Moroccan food is known for its exciting flavors and unique cultural influences. Surprisingly though, there aren’t many restaurants serving traditional fare, but a few eateries should not be missed. Morocco’s nightlife exists purely in the large city centers while smaller areas have little or no entertainment. The cities don’t disappoint however, putting forward a good mix of Western and local options.

Morocco Bars and Pubbing

The larger downtowns have a vibrant nightlife, offering both travelers and locals everything from thumping nightclubs and flashy casinos to live music and traditional belly dancing. Most establishments only get busy around midnight and stay open until the early hours of the morning. One show that cannot be missed is the halga, street performance theater comprised of fantastic musicians, cross dressers and acrobats who take over city squares country-wide.

So in Agadir (Baie de Palmiers) is the place to be when in the city. Multi-level, expensive and showy, it has several stages for different genres, including live music and popular dance music. For something a little less wild, head to La Petite Roche in Casablanca (Blvd de la Corniche Phare El-Hank, Casablanca). This relaxed bar is great for winding down, offering visitors a myriad of pillows strewed across the floor and a candle lit atmosphere.

If it’s a pub you’re after, look no further than Dean’s Bar in Tangier (2 Rue Amerique du Sud, Grand Socco, Tangier). Popular with tourists, locals and expats, pints are on tap in a quaint colonial atmosphere.

Morocco Dining and Cuisine

Moroccan cuisine is known the world over as some of the most exciting and delicious on Earth. Unfortunately though, there is not a large culture of eating out so there are only a handful of restaurants in each city which specialize in local fare. There is always a range of international cuisine including Indian, French, Chinese and fast food specifically for travelers.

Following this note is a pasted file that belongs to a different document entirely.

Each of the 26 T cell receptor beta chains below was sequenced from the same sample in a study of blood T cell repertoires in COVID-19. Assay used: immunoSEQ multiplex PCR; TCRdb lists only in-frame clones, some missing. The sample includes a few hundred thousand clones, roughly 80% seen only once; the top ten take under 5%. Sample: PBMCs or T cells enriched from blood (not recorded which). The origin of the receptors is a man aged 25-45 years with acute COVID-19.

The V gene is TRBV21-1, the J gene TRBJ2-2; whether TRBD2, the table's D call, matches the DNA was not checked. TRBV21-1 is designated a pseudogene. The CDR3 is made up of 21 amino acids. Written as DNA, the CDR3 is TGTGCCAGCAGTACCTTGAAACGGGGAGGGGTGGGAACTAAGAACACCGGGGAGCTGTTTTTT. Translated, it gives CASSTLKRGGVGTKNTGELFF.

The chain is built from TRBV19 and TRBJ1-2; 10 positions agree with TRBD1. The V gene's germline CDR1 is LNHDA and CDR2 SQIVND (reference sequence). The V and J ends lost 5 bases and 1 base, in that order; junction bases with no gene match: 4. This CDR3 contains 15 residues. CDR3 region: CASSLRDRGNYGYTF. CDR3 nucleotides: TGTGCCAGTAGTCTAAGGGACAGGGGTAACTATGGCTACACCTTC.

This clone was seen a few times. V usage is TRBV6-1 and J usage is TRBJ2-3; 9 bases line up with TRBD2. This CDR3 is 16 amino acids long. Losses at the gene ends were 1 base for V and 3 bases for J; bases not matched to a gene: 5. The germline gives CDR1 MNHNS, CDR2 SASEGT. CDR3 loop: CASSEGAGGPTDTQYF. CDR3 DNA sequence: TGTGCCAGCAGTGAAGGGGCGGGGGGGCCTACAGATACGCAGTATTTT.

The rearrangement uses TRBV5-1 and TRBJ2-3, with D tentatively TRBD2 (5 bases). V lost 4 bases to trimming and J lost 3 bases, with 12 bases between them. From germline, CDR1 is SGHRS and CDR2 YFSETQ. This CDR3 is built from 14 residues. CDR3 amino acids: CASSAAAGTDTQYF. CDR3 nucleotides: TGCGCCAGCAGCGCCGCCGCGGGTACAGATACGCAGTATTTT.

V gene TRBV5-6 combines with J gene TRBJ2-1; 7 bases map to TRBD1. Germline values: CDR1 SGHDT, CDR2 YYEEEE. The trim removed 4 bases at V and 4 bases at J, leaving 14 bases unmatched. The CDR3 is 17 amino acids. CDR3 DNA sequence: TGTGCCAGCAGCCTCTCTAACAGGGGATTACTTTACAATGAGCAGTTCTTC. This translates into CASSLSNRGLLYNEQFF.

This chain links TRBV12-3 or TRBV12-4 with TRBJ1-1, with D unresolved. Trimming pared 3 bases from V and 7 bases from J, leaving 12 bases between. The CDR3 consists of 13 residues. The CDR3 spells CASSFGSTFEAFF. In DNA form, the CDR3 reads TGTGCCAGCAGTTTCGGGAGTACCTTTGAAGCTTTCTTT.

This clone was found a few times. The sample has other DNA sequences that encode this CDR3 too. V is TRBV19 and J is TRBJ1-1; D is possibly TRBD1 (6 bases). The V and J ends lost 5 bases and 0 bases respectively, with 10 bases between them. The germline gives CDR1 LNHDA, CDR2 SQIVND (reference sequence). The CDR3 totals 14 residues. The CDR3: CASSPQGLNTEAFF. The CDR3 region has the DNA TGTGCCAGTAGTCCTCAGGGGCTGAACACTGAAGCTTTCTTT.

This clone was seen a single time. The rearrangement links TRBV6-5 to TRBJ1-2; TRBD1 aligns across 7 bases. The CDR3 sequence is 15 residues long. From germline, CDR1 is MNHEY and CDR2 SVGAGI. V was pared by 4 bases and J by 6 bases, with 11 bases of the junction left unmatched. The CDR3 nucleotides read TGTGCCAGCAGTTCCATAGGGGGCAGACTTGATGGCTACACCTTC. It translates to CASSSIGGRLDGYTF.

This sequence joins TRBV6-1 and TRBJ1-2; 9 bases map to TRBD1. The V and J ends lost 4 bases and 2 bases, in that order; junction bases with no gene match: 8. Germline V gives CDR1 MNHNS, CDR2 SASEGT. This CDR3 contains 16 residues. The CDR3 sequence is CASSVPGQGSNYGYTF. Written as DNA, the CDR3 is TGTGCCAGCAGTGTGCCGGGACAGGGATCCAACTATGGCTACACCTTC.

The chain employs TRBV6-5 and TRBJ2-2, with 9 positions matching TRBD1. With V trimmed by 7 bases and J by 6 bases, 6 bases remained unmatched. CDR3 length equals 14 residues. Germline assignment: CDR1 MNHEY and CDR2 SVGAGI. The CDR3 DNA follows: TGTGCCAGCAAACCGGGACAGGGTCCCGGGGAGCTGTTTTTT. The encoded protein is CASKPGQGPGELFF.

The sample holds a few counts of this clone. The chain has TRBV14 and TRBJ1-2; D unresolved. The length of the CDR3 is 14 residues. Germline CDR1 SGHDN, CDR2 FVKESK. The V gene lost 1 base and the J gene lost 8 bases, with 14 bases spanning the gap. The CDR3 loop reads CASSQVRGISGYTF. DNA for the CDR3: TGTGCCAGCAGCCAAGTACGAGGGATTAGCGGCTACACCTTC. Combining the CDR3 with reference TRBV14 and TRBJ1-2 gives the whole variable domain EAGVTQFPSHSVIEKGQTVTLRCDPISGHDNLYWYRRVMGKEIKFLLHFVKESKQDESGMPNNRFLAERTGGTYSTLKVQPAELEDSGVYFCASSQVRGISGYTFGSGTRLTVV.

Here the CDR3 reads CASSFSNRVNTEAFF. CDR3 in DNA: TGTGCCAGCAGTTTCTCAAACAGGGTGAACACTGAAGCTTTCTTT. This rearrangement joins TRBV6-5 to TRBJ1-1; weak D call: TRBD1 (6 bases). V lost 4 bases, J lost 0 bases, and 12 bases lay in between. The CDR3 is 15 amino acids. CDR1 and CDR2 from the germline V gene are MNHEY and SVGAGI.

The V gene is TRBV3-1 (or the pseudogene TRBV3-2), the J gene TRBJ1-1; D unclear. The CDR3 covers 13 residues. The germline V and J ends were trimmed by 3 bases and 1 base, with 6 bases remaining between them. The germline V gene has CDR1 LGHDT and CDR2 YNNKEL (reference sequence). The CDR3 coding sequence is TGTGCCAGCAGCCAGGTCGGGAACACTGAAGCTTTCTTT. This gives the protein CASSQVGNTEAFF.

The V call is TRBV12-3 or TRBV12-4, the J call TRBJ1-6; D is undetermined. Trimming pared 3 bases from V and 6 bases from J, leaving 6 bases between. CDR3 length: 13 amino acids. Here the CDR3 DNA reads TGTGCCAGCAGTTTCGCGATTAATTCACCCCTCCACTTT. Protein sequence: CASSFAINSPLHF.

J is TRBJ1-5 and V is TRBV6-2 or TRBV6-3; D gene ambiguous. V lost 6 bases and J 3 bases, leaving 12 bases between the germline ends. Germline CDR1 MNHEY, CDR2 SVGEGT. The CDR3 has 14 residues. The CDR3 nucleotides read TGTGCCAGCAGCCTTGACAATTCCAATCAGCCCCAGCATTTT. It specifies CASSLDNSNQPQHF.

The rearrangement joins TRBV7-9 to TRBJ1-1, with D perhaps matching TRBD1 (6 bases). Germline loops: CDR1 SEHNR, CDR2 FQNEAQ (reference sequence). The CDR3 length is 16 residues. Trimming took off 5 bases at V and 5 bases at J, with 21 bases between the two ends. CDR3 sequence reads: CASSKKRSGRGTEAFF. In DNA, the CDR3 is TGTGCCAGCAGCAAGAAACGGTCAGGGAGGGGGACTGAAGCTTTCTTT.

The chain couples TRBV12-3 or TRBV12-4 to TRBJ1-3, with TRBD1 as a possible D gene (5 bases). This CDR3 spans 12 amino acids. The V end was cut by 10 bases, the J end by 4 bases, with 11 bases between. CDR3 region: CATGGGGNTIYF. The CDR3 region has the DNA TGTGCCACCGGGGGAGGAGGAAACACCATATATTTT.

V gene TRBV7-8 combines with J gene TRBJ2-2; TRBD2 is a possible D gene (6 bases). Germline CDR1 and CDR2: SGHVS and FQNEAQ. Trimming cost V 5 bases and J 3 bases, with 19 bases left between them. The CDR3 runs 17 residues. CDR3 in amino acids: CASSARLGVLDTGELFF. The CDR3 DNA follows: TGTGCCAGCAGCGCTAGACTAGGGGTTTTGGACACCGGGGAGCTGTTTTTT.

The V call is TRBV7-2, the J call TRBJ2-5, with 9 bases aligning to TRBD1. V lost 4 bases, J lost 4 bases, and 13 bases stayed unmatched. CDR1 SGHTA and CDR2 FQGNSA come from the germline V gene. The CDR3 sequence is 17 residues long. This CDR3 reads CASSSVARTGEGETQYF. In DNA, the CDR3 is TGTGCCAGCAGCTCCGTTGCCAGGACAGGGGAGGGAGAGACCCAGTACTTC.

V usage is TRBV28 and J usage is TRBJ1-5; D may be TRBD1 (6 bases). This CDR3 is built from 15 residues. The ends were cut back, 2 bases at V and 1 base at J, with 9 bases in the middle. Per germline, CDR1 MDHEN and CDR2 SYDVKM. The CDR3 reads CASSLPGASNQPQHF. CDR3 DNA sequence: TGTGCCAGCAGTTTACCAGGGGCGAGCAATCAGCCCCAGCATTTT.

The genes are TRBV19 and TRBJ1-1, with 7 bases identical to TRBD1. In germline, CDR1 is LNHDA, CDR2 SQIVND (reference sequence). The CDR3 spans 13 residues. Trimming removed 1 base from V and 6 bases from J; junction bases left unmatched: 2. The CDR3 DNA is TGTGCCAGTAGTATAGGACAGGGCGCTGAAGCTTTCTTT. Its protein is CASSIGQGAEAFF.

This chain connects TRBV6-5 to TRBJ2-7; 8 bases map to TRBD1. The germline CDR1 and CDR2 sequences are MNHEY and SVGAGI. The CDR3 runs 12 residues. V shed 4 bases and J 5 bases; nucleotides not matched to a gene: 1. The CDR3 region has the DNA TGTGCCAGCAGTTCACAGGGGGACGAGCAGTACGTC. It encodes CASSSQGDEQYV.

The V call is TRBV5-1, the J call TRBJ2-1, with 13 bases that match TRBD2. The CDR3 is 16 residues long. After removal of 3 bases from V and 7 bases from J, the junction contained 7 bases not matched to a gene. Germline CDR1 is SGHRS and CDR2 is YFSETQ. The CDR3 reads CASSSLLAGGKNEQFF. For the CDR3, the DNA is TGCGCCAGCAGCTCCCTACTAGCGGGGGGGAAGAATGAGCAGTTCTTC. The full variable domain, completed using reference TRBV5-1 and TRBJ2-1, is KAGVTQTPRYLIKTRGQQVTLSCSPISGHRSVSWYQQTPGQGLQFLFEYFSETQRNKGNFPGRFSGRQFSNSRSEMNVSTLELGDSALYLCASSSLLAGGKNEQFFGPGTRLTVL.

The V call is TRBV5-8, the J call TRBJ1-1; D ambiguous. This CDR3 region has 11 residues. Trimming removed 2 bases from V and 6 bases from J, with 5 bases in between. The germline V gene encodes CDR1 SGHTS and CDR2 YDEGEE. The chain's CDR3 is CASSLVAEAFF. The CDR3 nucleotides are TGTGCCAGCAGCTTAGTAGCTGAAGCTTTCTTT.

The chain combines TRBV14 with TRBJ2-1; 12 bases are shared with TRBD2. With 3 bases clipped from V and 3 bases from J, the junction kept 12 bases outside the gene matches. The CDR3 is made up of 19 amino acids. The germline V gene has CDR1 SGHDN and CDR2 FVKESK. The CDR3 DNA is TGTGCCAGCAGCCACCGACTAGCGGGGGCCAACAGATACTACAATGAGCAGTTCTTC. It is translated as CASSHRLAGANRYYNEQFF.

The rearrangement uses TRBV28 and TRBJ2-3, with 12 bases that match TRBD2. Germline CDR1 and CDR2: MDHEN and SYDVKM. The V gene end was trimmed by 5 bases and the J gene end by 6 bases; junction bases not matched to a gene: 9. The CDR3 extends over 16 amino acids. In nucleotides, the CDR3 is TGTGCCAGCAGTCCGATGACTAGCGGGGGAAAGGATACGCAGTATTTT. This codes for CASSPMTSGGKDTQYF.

For a quick Moroccan snack tourists should head to the trendy Café Clock in Fes (7 Derb elMergana Talaa Keriba, Fes). With everything from camel burgers to traditional grilled kebabs, it’s the place to try some of the region’s more unique dishes. Travelers interested in immersing themselves in Moroccan culture should also take advantage of the café’s Culture Shock program, where conversation classes are offered and local concerts are held.

Those looking for something a bit more reminiscent of home will be pleased to find Rick’s Café in Casablanca (248 Blvd Sour Jdid, Casablanca). Owned by a former US diplomat, Rick’s serves up the finest burgers, steaks and chili in Morocco. While there are a couple of local dishes on the menu, the emphasis lies firmly in American favorites. Sundays bring a great Jazz session which is a nice way to round off a week of sightseeing.

For the sweet-tooth’s out there, Pâtisserie Driss in Essaouira (near Place Moualy, Hassan Medina, Essaouira) is well known for its freshly-baked croissants and pastries. This bakery is one of the best places to go for breakfast or an afternoon treat.